I hate installing software. I especially hate re-installing software after a migration or an upgrade. So does almost everyone I know, which is why I've learned how to avoid it whenever possible.
Before I built the giant black HAL 900 of a computer that's currently sitting under my desk, I had my previous computer -- a stock Dell XPS model -- for about four and a half years. As you can guess, I don't tend to change computers often. When I get moved in somewhere, I like to stay there -- and what's more, I like to make the process of moving in as painless as possible.
When I first migrated to the Dell XPS, I had several dozen applications scattered all over the place. Some were major commercial apps that had to be installed from the original media (Microsoft Office). Some needed to be installed from their respective downloadable installers (Skype, Firefox). And some were just programs that sat quietly in a directory somewhere and didn't need to be installed. I just had to copy the folder in question to the new computer and run it from there. If only all Windows apps could work like that!
I'm savvy enough to know that isn't always feasible, though. Many programs register handlers or system services, making a self-contained deployment all but impossible. I'd settled for more or less sucking it up until the day I discovered how to have a good percentage of the programs I use on a daily basis deployed in a self-contained way: by using PortableApps.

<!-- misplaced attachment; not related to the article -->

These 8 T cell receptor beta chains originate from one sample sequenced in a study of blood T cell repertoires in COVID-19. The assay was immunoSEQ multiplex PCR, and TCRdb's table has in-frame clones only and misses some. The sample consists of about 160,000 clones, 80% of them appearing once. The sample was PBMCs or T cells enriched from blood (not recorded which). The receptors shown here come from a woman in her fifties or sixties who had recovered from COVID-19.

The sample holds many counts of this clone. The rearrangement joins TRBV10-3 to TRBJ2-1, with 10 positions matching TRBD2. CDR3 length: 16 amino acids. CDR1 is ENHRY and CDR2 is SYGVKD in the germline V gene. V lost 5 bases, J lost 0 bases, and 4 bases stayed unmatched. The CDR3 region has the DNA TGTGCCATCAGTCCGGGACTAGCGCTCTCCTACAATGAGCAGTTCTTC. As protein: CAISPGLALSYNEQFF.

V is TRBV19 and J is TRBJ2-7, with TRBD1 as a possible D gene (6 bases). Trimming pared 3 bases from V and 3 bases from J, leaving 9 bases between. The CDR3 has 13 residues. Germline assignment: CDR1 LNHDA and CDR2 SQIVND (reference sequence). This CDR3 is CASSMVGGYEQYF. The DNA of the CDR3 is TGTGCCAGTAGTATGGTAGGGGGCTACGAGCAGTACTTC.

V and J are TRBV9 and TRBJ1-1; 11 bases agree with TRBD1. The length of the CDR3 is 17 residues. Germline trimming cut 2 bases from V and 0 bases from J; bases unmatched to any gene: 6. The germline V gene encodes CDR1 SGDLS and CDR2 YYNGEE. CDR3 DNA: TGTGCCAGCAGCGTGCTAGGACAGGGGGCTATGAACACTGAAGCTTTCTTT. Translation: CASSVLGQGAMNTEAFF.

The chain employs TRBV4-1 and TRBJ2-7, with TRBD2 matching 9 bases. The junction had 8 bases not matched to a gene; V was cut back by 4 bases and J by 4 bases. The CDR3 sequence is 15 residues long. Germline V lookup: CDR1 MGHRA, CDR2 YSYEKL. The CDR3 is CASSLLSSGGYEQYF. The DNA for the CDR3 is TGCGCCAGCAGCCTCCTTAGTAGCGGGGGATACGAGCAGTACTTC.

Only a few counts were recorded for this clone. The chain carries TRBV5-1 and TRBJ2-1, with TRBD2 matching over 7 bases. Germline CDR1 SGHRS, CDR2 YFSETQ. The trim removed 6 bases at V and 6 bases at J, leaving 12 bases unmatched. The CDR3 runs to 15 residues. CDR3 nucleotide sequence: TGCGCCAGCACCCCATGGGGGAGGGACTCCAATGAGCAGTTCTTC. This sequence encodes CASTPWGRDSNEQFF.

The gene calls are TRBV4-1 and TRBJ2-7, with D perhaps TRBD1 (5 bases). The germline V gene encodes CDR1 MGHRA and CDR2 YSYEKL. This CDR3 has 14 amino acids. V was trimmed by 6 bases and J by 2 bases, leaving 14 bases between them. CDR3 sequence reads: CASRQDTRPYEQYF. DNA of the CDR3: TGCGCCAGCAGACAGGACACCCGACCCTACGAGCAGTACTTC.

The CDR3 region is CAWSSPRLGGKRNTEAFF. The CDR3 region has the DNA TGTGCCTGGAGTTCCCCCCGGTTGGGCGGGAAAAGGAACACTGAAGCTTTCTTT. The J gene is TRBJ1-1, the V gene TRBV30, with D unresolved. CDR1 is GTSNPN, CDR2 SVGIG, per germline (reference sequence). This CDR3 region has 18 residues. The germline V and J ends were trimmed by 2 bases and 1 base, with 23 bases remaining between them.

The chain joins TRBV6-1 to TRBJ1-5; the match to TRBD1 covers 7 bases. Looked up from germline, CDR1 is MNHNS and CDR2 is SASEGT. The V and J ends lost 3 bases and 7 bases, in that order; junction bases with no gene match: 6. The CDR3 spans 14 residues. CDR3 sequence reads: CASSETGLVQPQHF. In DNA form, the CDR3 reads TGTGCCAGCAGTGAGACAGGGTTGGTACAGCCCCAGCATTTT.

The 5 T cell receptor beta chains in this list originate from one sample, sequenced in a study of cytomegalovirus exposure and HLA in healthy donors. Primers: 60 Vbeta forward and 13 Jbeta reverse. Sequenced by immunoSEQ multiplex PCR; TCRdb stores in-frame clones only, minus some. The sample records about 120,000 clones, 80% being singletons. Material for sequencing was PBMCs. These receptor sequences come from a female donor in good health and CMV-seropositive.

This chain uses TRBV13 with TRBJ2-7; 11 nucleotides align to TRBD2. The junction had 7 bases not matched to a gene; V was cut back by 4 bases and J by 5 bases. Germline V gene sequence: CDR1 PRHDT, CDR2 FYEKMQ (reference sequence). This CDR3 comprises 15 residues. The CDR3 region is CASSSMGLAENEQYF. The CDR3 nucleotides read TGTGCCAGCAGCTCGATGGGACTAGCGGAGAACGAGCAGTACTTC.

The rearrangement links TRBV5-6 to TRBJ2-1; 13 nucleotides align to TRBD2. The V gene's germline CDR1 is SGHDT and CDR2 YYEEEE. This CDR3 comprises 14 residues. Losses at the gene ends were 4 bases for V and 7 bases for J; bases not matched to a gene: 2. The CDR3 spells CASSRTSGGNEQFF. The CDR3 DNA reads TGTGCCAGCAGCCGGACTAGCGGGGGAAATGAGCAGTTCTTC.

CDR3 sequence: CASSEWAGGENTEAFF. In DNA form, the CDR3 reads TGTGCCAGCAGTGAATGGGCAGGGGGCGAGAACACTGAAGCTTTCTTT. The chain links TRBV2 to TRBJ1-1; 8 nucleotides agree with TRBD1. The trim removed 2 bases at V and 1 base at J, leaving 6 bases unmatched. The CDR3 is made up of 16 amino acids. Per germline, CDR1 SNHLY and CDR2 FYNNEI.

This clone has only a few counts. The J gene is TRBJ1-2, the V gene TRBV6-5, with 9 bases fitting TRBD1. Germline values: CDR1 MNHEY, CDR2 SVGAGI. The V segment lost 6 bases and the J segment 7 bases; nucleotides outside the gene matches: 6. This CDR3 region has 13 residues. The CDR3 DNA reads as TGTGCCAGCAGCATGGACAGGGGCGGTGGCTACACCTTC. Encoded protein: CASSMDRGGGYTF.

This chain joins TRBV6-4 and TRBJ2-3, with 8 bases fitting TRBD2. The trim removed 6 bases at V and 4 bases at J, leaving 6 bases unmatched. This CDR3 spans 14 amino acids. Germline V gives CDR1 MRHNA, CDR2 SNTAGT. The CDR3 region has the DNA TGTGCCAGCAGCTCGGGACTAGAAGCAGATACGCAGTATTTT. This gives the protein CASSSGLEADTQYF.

The idea behind PortableApps is ingenious. It's a combination application directory and program launcher, through which you can obtain specially packaged versions of a lot of common free-to-use and free-to-modify programs. The whole thing sits in a single directory, or can be run from a flash drive. You can move it to another computer or another drive by simply closing the running programs and copying the folder.
There are other useful things about PortableApps, both for users and administrators:
- The suite automatically updates all programs each time it's launched, or on demand.
- New apps are added to the suite constantly. Many of them are major-name apps.
- The programs themselves are just about indistinguishable from their full-install counterparts, except for a splash screen that appears on launch (and even that can be suppressed with a simple option).
- User data is stored with the suite. In addition, the way PortableApps packages applications, the app itself and the user data for the app are stored in separate subdirectories. The app can thus be upgraded without affecting user data in any way, and user data can be moved to another instance of PortableApps by simply copying files.
The single biggest drawback to PortableApps is the lack of management hooks. It's been written mainly for end users, rather than for deployments in a corporate environment, so things like centrally managing the applications available to the users (e.g., whitelisting or blacklisting) isn't really possible without some major hacking. But for an environment where there's a high turnover in the machines being used, or where you want as little fuss as possible when dealing with applications, it's just about right.